Source: Hannah Bleau
The Florida legislature is the latest to take action on basic election integrity measures, passing a bill this week which would add restrictions to voting by mail and ballot harvesting and enhance voter ID requirements, among other items.
The bill, SB 90, passed in the Senate 23-17 and the House 77-40, sending it to Gov. Ron DeSantis’s (R-FL) desk.
The bill makes a number of changes, including banning the use of private money to fund election operations, installing further restrictions on absentee voting and ballot harvesting by third-party operators, and improving signature verification.
Specifically, the bill cracks down on vote by mail, requiring voters to request to vote by mail “more regularly” and restricts third-party voter registration organizations, per NBC News.
As ABC News summarized:
In addition to new drop-box provisions, the Florida bill also bars local agencies from accepting outside money for nearly all election-related expenses and from mailing unsolicited ballots to voters; expands the no-solicitation zone outside polling facilities by 50 feet; reduces the number of elections a single vote-by-mail application covers; imposes new voter ID requirements for updating one’s registration record and applying for a mail ballot; allows counties to begin canvassing returned mail ballots sooner pre-election; sets up a state-run “live turnout data” dashboard for Election Day turnout and election night mail ballot processing; and gives poll watchers, candidates, political parties and committees, or their designees, more access to certain election processes and materials.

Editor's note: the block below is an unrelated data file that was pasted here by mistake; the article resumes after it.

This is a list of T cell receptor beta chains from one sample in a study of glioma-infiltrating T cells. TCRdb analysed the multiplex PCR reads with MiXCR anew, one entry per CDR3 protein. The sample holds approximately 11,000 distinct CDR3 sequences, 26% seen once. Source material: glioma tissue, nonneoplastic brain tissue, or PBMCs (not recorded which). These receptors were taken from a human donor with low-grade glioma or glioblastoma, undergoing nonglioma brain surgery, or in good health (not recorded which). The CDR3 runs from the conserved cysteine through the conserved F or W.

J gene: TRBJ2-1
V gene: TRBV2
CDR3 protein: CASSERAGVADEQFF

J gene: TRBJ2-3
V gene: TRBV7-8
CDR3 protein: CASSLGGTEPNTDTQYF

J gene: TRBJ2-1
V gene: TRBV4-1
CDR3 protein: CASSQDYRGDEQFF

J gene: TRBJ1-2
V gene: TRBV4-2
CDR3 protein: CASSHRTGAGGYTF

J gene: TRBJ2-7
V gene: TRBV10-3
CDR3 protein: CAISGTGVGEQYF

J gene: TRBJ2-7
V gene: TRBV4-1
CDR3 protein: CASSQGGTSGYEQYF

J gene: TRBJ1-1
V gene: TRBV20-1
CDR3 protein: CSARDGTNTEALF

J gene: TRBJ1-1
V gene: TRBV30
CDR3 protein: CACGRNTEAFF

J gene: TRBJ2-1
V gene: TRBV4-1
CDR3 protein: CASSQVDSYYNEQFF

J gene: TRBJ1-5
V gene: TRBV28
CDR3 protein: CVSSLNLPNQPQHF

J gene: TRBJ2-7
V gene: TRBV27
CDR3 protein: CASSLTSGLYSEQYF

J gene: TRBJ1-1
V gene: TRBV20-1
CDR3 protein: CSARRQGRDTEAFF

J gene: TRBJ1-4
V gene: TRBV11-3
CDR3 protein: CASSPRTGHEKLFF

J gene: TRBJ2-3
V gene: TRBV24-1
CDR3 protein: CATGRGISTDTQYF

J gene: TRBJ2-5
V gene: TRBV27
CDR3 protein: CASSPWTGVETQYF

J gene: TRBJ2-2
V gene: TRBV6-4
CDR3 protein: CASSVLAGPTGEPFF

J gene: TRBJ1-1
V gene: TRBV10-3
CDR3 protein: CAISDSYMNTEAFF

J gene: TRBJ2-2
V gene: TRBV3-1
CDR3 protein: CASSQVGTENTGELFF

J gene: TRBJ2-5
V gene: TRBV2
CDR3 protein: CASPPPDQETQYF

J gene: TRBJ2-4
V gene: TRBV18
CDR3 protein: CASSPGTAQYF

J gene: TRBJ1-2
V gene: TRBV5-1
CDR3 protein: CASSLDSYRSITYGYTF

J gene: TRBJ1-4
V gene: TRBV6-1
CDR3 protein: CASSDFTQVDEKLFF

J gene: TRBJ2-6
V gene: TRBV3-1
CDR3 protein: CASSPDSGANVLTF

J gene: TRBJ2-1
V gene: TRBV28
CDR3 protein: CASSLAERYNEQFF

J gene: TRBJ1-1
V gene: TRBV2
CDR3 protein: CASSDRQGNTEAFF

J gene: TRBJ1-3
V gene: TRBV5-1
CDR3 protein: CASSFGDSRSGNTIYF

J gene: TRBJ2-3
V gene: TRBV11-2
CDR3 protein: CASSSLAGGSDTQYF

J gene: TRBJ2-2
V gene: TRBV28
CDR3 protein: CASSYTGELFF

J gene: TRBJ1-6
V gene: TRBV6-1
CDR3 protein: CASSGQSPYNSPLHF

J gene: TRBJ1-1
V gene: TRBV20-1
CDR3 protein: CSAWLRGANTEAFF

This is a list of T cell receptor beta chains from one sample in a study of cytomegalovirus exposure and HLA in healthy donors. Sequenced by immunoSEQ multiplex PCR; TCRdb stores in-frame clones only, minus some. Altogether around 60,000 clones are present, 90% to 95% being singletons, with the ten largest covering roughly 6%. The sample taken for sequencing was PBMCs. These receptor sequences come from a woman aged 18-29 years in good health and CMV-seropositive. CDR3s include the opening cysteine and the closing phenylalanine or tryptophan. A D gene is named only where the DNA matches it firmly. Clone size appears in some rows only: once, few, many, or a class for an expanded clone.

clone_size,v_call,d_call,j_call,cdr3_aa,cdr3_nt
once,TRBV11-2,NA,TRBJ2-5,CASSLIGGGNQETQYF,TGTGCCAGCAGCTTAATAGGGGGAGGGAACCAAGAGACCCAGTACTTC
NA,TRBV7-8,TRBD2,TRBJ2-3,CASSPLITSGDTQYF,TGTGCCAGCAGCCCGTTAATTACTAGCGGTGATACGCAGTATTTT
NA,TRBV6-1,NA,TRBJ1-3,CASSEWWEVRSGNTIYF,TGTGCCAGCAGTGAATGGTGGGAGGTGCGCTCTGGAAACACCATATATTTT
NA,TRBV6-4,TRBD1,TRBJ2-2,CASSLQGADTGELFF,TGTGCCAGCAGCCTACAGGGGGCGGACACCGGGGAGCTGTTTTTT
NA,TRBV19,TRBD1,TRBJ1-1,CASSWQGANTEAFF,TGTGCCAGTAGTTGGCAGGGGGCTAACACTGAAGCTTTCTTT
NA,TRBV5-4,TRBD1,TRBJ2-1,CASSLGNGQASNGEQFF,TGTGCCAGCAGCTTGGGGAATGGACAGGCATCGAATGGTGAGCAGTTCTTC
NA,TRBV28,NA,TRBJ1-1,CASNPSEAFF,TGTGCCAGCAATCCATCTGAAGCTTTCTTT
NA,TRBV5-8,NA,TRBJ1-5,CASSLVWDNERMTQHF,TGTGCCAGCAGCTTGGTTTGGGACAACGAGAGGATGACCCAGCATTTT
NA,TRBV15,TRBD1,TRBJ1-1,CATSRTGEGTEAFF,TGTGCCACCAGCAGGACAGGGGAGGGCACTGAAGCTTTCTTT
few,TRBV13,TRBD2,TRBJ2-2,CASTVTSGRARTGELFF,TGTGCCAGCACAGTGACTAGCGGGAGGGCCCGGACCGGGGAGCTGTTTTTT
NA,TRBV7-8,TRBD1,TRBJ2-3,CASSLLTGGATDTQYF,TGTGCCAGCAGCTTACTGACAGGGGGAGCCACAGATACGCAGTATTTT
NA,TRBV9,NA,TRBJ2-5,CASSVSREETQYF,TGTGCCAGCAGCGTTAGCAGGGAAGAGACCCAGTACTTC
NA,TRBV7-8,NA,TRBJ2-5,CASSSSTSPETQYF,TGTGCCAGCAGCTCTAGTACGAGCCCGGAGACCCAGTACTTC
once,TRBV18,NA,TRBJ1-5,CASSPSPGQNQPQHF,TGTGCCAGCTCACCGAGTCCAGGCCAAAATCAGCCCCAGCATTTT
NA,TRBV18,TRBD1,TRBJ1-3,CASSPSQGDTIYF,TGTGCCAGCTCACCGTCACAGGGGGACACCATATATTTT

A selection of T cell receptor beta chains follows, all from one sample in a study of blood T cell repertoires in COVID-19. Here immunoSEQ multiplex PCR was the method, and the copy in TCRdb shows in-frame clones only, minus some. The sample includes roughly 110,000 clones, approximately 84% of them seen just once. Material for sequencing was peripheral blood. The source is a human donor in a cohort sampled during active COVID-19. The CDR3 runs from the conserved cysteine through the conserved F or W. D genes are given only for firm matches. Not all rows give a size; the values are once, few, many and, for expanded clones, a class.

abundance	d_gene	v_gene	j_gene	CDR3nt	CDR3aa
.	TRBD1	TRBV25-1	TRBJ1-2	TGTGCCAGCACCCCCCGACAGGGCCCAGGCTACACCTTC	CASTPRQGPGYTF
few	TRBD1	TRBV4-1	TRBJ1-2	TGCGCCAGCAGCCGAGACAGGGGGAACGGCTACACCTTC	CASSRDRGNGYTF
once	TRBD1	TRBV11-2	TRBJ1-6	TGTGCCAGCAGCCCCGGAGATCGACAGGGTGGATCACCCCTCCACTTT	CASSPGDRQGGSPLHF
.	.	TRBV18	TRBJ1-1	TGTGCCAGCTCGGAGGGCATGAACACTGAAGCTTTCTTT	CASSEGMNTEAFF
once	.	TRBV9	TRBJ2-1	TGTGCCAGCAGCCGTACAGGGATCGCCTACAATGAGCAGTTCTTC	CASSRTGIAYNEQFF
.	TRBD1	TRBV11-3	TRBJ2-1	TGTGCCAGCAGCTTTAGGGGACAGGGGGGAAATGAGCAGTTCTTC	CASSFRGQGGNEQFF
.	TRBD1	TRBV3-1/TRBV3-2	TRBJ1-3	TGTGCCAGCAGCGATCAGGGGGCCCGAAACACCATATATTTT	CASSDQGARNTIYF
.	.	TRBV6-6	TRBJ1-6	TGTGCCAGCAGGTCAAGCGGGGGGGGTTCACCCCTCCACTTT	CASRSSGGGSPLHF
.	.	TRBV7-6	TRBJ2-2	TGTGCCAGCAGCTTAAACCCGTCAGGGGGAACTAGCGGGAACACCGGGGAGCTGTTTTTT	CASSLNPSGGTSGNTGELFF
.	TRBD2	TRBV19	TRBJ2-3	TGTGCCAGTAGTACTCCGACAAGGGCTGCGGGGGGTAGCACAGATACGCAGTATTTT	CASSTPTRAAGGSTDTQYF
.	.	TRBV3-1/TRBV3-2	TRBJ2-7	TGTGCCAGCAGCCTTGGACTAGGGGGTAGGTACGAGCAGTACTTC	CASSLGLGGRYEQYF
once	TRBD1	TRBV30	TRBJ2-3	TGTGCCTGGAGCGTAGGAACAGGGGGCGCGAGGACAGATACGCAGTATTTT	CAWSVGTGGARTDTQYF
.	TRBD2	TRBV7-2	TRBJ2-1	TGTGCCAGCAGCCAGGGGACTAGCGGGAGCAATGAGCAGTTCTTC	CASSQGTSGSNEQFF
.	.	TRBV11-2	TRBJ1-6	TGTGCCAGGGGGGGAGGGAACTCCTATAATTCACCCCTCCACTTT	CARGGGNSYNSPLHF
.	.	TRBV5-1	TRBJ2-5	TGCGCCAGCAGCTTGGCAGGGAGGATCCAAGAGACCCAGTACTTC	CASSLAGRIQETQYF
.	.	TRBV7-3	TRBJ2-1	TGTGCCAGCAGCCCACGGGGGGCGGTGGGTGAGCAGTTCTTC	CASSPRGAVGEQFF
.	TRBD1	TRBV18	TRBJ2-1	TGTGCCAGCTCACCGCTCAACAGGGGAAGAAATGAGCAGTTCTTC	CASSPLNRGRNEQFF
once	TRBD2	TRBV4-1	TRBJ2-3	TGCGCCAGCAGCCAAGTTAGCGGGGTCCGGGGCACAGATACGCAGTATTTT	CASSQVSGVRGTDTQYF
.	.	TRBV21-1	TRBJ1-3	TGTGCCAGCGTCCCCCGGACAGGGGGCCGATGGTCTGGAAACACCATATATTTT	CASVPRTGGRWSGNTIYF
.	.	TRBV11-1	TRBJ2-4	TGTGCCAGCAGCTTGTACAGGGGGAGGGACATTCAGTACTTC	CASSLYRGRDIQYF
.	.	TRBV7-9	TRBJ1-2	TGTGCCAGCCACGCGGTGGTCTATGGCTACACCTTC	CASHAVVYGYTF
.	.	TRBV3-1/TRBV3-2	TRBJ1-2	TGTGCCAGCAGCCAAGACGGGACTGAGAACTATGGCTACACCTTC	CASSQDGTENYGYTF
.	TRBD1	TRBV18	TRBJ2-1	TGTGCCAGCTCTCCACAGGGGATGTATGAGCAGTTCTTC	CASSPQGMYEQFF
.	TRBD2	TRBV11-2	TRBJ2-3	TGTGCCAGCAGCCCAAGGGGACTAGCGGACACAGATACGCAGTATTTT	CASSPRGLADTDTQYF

Heritage Action, one of the organizations vehemently defending election integrity efforts in states such as Georgia, praised the Florida legislature’s move, calling it a “historic day for the Sunshine State,” as the bill contains “numerous provisions to protect the votes of Floridians.”
“These measures, which Heritage Action advocated for and partnered with thousands of grassroots activists to support, will help ensure it is easy to vote and hard to cheat in Florida,” Executive Director Jessica Anderson said.
Democrats, however, have already resurfaced their go-to election integrity critiques, likening the bill to the era of Jim Crow.
“We are not here because we have a problem with our elections. We are here because the Republican former president lost his re-election in November, and, rather than admitting his defeat, he spun a web of lies, radicalized those lies, in an attempt to explain away the loss,” state Rep. Omari Hardy (D) said, referring to the measure as the “revival of Jim Crow in this state.”
A spokesperson for DeSantis said the bill will “ensure that Florida remains a national leader in election security, integrity, and transparency.”